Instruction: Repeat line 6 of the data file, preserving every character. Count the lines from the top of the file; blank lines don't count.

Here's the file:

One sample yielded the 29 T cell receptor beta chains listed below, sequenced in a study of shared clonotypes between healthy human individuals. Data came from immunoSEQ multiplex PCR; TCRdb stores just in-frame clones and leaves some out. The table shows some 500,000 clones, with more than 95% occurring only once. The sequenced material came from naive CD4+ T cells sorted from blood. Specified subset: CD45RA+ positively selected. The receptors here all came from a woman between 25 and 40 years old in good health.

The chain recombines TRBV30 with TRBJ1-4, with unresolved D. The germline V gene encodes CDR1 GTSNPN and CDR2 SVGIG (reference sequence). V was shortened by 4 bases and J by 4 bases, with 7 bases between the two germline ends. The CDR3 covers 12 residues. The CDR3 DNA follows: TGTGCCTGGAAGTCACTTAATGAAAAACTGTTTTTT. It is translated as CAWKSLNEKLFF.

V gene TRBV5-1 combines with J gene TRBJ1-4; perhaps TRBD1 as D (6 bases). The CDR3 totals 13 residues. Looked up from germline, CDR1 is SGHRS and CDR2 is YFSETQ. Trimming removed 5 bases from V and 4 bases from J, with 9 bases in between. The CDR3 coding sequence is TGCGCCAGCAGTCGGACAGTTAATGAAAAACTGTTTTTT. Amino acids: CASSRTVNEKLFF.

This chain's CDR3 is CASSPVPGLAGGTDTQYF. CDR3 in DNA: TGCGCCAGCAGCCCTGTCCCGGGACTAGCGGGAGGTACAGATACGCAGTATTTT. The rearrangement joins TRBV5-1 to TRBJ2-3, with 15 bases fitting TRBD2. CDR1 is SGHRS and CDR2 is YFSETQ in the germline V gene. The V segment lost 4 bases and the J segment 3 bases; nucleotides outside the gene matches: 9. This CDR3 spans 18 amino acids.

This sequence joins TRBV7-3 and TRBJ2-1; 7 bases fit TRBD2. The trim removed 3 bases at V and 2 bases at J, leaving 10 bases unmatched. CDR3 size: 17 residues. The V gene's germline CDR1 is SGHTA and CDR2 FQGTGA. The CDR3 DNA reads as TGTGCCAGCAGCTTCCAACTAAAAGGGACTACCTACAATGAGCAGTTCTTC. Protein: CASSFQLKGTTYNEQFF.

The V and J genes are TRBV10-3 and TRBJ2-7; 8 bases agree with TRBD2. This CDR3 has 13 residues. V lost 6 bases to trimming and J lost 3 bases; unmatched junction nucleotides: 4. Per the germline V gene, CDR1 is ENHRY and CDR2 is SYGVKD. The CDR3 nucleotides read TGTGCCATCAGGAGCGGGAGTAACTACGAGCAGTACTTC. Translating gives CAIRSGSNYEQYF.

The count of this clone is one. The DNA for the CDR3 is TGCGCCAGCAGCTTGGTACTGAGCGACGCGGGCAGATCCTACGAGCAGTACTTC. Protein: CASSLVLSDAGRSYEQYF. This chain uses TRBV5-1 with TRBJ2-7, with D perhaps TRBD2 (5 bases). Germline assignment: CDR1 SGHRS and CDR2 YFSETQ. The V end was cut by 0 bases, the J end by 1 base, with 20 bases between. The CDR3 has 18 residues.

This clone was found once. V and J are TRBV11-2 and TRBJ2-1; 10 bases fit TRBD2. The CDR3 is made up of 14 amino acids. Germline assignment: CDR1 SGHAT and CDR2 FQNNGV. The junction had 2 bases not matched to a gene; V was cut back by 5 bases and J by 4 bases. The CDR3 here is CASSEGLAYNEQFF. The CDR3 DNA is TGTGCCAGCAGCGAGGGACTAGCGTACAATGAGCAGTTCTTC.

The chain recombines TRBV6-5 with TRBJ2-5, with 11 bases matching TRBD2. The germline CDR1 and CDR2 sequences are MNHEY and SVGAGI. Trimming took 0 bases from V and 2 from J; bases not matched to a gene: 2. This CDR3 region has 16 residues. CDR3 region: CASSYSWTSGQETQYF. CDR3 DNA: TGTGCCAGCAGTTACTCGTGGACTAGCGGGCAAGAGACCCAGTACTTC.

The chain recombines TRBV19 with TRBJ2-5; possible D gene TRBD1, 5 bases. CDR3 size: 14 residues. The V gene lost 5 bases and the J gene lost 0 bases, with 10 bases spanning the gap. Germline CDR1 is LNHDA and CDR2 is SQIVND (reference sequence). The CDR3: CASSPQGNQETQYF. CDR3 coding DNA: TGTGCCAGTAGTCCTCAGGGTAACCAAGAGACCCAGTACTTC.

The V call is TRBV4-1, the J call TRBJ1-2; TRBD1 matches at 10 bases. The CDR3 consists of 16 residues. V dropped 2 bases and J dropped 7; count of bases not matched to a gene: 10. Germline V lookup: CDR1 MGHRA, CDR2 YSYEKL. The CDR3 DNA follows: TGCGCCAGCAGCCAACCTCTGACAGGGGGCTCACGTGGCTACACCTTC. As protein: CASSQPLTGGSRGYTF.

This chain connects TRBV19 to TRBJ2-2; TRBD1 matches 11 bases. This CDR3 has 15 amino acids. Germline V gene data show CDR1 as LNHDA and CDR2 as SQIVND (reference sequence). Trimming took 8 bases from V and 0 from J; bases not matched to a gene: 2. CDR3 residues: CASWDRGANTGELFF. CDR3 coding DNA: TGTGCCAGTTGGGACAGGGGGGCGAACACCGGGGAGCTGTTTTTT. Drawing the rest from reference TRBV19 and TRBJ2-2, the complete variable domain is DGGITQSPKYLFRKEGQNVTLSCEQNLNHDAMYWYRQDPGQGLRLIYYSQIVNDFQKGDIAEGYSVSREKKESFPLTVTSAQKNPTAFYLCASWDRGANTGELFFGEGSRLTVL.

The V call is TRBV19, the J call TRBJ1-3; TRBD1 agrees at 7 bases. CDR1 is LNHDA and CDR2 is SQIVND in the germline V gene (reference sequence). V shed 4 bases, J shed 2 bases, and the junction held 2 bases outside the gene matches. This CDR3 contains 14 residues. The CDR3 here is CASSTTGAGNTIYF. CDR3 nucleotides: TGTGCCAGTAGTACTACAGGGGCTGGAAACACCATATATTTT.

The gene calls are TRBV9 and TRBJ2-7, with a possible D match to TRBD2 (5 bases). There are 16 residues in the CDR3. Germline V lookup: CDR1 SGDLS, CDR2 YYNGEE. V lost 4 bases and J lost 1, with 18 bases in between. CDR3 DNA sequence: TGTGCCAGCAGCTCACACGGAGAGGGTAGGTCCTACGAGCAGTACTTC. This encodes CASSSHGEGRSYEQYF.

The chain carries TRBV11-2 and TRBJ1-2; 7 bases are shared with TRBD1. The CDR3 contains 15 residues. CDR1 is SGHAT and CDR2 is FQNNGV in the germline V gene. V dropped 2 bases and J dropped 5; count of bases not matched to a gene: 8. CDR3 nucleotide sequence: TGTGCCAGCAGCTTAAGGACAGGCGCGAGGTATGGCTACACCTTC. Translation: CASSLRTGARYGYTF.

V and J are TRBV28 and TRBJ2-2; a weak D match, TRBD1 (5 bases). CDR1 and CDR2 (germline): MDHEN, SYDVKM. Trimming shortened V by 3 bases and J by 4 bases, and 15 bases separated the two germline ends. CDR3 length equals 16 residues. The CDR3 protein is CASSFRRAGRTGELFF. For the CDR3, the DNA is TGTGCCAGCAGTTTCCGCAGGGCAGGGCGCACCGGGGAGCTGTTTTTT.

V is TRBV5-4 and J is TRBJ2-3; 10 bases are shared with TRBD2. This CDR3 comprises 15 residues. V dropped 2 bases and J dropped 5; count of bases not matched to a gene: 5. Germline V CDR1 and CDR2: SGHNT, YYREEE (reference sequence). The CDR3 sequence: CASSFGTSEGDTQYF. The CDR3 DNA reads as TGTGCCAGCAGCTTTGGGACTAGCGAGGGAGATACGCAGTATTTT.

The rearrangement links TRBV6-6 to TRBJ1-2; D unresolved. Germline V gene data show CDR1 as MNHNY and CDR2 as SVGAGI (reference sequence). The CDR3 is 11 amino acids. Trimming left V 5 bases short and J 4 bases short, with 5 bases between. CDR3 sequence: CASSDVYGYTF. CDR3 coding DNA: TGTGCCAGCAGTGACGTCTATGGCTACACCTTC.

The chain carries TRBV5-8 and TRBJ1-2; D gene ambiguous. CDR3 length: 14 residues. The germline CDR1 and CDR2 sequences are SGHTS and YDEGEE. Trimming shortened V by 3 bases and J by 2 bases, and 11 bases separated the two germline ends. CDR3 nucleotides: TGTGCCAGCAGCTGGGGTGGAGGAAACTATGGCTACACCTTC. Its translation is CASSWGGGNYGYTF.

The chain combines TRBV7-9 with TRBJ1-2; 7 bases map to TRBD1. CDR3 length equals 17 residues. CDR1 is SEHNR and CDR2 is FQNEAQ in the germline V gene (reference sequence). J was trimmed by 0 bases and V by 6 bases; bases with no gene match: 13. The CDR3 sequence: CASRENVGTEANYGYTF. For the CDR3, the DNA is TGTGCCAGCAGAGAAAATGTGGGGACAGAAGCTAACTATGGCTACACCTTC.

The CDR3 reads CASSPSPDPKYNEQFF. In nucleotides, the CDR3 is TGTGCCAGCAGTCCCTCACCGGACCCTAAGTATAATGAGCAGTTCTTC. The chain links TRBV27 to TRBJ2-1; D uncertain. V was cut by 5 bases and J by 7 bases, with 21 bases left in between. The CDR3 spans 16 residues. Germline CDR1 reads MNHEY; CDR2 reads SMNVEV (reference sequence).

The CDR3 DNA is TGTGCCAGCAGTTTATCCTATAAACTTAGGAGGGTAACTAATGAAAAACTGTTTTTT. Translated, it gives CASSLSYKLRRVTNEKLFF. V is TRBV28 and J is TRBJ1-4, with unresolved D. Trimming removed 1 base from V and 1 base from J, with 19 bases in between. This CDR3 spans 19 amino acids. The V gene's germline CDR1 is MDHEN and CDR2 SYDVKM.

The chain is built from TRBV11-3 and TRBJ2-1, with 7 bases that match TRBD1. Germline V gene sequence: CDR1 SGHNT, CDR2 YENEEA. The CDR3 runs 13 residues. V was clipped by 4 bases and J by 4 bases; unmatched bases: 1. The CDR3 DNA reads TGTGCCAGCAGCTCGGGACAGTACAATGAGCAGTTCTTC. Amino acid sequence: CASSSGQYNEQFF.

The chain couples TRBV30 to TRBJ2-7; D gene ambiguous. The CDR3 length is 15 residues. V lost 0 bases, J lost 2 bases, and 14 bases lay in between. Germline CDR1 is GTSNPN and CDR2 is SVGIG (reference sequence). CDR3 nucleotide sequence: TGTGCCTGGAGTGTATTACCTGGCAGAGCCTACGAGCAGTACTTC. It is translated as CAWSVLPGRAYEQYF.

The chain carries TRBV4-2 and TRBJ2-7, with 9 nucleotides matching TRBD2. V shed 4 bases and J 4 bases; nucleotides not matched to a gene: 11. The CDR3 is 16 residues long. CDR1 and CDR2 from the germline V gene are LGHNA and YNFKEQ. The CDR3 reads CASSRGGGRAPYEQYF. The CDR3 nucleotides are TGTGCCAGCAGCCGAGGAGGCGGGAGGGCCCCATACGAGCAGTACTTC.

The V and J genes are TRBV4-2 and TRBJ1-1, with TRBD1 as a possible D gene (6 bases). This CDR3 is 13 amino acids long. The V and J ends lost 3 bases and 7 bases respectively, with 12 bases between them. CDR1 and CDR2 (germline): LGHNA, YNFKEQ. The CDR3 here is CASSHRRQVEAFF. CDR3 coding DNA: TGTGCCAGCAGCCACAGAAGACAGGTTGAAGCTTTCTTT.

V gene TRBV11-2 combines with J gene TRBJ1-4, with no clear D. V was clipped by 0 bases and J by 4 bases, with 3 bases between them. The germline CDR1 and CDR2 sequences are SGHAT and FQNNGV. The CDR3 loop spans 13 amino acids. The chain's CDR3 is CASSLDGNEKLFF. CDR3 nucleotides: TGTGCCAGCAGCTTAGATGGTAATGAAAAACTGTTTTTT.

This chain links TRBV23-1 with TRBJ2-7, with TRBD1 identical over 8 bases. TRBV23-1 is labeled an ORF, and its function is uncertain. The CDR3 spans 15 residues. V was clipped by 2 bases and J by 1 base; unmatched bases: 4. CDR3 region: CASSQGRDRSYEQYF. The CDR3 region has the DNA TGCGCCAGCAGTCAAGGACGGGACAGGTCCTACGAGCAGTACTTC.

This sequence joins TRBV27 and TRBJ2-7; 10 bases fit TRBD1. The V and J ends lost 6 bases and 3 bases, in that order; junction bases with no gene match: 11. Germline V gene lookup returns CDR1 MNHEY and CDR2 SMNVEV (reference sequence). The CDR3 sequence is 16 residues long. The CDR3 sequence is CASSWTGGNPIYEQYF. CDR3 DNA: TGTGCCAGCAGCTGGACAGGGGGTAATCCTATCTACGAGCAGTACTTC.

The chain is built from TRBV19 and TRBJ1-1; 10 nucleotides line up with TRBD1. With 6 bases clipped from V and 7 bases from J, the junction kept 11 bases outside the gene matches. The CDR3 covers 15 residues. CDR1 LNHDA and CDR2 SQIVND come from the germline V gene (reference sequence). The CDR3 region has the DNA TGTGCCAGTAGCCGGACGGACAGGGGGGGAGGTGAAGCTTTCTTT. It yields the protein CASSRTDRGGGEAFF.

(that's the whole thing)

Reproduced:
The V and J genes are TRBV10-3 and TRBJ2-7; 8 bases agree with TRBD2. This CDR3 has 13 residues. V lost 6 bases to trimming and J lost 3 bases; unmatched junction nucleotides: 4. Per the germline V gene, CDR1 is ENHRY and CDR2 is SYGVKD. The CDR3 nucleotides read TGTGCCATCAGGAGCGGGAGTAACTACGAGCAGTACTTC. Translating gives CAIRSGSNYEQYF.